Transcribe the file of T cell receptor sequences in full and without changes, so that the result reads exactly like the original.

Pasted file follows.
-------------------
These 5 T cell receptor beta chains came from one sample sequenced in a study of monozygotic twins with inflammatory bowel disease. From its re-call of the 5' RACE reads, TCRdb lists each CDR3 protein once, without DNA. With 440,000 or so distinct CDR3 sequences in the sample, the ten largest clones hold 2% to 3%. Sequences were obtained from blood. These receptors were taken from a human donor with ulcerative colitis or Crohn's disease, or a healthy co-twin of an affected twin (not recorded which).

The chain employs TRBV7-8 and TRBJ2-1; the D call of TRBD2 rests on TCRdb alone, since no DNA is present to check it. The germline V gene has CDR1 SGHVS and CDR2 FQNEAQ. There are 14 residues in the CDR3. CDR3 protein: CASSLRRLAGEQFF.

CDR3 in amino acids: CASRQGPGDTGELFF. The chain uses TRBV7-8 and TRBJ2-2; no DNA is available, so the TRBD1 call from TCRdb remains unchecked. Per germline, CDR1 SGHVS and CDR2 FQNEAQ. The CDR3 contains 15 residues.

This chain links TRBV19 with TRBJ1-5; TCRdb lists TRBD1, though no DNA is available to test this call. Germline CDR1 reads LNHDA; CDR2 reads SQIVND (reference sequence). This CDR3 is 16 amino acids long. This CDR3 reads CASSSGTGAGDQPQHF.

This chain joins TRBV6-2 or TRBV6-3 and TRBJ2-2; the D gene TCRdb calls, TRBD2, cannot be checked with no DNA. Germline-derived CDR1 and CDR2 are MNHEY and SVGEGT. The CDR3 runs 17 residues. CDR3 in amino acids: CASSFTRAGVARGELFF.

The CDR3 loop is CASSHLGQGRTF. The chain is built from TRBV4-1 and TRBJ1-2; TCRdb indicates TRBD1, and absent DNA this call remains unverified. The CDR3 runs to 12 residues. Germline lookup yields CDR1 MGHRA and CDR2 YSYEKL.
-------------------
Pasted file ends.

These 5 T cell receptor beta chains came from one sample sequenced in a study of monozygotic twins with inflammatory bowel disease. From its re-call of the 5' RACE reads, TCRdb lists each CDR3 protein once, without DNA. With 440,000 or so distinct CDR3 sequences in the sample, the ten largest clones hold 2% to 3%. Sequences were obtained from blood. These receptors were taken from a human donor with ulcerative colitis or Crohn's disease, or a healthy co-twin of an affected twin (not recorded which).

The chain employs TRBV7-8 and TRBJ2-1; the D call of TRBD2 rests on TCRdb alone, since no DNA is present to check it. The germline V gene has CDR1 SGHVS and CDR2 FQNEAQ. There are 14 residues in the CDR3. CDR3 protein: CASSLRRLAGEQFF.

CDR3 in amino acids: CASRQGPGDTGELFF. The chain uses TRBV7-8 and TRBJ2-2; no DNA is available, so the TRBD1 call from TCRdb remains unchecked. Per germline, CDR1 SGHVS and CDR2 FQNEAQ. The CDR3 contains 15 residues.

This chain links TRBV19 with TRBJ1-5; TCRdb lists TRBD1, though no DNA is available to test this call. Germline CDR1 reads LNHDA; CDR2 reads SQIVND (reference sequence). This CDR3 is 16 amino acids long. This CDR3 reads CASSSGTGAGDQPQHF.

This chain joins TRBV6-2 or TRBV6-3 and TRBJ2-2; the D gene TCRdb calls, TRBD2, cannot be checked with no DNA. Germline-derived CDR1 and CDR2 are MNHEY and SVGEGT. The CDR3 runs 17 residues. CDR3 in amino acids: CASSFTRAGVARGELFF.

The CDR3 loop is CASSHLGQGRTF. The chain is built from TRBV4-1 and TRBJ1-2; TCRdb indicates TRBD1, and absent DNA this call remains unverified. The CDR3 runs to 12 residues. Germline lookup yields CDR1 MGHRA and CDR2 YSYEKL.